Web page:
(Stephens Media). Tropic Care 2013 came to a successful end on Wednesday, after volunteers from the U.S. Army, Air Force, Navy, and other organizations visited sites in West Hawaii to provide basic medical and dental care to those who can’t go to a doctor or clinic. According to reporter Carolyn Lucas-Zenk, the dental and medical work was performed by 122 military reservists, as well as the program’s many partners. Lucas-Zenk said “together, they helped fill a gap in a district with very limited access to health care and transportation.” Approximately 100 residents visited the two Tropic Care sites every day. The sites were located at the Ocean View Community Center and at Ka’u High and Pahala Elementary School.
(Stephens Media). Thanks to a quick-thinking off-duty firefighter and several beach goers, a family was saved from drowning at a beach in Polulu Valley Sunday morning. According to reporter Chelsea Jensen, firefighter Jeff Maki and his family were hiking out of Polulu Valley when Maki heard people calling for help from the beach. Five people, who were around 150-feet offshore, had been caught in a rip tide and were being carried away by the current.
Maki, who had experience as a lifeguard in Florida and on Oahu, grabbed two rescue tubes from beachgoers and began to work his way to the distressed swimmers. Two rescue tubes were installed by resident Mike Varney and two were provided by the Kohala Swim Club. When Maki reached the first three people, he gave them the two rescue devices and helped them navigate to shallower waters where bystanders helped them to shore. Maki then went back in the water to aid the remaining two people, a father and a daughter. Luckily for the exhausted survivors, two doctors were hiking in the valley and were able to help the victims.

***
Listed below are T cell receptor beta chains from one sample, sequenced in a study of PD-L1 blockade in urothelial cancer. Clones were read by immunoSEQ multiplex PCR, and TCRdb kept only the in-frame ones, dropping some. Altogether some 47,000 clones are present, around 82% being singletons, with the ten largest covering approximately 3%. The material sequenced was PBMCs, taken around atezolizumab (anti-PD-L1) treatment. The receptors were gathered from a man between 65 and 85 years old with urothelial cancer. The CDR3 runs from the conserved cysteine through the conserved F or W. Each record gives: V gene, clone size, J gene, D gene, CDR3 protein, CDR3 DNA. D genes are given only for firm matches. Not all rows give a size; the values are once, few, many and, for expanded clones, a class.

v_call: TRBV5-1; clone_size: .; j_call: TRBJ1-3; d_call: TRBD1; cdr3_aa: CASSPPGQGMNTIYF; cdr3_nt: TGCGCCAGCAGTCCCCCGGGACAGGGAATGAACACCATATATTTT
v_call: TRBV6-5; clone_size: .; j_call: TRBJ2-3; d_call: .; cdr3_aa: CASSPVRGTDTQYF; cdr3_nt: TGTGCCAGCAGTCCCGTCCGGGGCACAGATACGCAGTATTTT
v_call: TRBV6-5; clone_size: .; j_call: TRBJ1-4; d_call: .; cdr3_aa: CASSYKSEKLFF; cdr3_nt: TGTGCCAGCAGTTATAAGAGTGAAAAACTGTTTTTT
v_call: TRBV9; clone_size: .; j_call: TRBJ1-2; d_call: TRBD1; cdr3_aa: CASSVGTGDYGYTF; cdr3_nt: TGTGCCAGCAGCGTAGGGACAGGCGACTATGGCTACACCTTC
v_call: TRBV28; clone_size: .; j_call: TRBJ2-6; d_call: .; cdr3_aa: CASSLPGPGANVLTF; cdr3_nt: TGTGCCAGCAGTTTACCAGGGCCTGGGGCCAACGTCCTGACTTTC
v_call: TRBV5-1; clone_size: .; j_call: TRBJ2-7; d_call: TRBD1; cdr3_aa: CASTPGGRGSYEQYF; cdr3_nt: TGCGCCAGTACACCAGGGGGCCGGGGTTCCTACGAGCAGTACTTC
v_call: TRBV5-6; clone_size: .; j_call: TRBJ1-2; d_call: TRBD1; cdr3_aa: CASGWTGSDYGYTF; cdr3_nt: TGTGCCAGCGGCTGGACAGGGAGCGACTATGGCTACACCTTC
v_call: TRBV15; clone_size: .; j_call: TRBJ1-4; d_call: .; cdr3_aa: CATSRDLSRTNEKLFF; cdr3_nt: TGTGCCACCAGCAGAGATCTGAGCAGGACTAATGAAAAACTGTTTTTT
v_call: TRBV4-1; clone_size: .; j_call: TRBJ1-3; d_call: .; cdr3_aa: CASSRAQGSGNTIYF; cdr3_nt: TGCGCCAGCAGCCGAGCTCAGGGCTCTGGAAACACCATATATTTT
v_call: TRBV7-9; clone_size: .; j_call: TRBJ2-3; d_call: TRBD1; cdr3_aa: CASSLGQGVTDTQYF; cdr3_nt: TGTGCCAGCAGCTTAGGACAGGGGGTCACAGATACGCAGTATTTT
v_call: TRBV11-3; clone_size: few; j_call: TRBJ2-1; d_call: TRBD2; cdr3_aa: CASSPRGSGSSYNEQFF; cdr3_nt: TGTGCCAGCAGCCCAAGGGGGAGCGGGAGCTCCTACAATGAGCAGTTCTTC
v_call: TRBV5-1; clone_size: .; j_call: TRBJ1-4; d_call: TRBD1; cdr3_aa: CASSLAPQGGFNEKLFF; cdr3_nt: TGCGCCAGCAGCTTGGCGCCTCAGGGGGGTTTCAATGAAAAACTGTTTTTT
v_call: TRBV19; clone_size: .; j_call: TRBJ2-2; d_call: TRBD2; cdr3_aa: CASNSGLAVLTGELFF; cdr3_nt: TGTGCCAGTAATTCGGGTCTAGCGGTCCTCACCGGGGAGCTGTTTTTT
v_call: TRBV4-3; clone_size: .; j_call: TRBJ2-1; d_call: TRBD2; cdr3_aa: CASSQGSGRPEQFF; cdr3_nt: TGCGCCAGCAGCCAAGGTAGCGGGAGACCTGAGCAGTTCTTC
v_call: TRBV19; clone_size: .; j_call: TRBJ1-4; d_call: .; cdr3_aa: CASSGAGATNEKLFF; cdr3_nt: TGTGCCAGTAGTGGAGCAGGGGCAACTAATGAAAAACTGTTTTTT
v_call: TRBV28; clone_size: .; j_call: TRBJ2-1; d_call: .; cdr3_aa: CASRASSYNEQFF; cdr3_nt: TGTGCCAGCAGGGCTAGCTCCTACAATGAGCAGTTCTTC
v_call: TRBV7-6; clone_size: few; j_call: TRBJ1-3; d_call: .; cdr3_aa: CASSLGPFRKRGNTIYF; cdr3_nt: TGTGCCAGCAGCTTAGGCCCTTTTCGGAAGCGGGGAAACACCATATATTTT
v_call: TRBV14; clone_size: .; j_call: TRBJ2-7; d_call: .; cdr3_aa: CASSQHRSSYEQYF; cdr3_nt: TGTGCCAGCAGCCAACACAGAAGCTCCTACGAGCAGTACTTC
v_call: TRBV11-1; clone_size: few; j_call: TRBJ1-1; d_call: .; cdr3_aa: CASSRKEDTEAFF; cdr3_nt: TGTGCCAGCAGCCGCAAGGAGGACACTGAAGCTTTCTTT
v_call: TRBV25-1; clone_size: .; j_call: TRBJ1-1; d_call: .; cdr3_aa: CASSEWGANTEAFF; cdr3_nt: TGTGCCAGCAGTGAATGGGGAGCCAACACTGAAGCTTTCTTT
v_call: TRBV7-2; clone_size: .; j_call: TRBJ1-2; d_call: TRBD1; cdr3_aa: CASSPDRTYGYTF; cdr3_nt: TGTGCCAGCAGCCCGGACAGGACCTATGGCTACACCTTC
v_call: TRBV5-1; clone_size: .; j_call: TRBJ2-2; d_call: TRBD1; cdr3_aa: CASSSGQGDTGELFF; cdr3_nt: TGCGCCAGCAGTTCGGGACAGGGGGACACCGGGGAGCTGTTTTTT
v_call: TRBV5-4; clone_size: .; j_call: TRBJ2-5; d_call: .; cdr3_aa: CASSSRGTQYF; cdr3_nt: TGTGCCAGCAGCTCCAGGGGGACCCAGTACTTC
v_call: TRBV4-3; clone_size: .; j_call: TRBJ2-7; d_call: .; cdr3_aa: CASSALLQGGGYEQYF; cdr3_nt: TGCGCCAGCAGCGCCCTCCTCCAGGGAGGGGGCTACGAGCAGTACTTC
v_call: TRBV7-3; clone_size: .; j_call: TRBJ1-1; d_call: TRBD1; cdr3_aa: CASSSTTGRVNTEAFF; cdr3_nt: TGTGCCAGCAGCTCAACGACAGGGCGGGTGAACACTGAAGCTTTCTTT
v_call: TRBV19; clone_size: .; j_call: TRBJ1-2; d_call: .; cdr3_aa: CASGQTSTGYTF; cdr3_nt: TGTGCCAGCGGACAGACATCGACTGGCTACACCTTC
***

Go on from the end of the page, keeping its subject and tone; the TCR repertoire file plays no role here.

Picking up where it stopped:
Maki climbed the train out of Polulu Valley to make sure that help was coming. Maki and the helping bystanders told reporter Jensen that the rescue tubes “played an important role in saving the family from the rough waters of Pololu.”
HAWAII ISLAND WEATHER THROUGH FRIDAY, 14 June 2013:
Hilo and vicinity–Partly sunny with a few windward showers.
Kailua-Kona and vicinity–Partly sunny with a few upslope showers south of Captain Cook.
Highs near 81. Lows near 68. Winds shifting to the east northeast, 6 to 12 mph, by Friday.
Sunrise Friday–5:41 a.m. Sunset Friday–7:00 p.m. Total hours of daylight Friday–13 hours, 18 minutes, and 52 seconds.
HAWAII ISLAND TIDES FOR FRIDAY, 14 June 2014:
Hilo High Tide–6:53 a.m./7:10 p.m. Hilo Low Tide–1:37 a.m./12:06 p.m.
Kailua-Kona High Tide–7:31 a.m./7:48 p.m. Kailua-Kona Low Tide–2:14 a.m./12:43 p.m.
HAWAII ISLAND SURF FORECAST THROUGH FRIDAY, 14 June 2013:
A High Surf Advisory remains in effect for east-facing shores.
Hapuna Beach breaks–flat. Kona and Banyans–1 to 2 feet. Ka’u and Pohoiki–3 to 5 feet. Hamakua, including Kolekole Beach Park–4 to 7 feet. Hilo and Honolii–3 to 5 feet.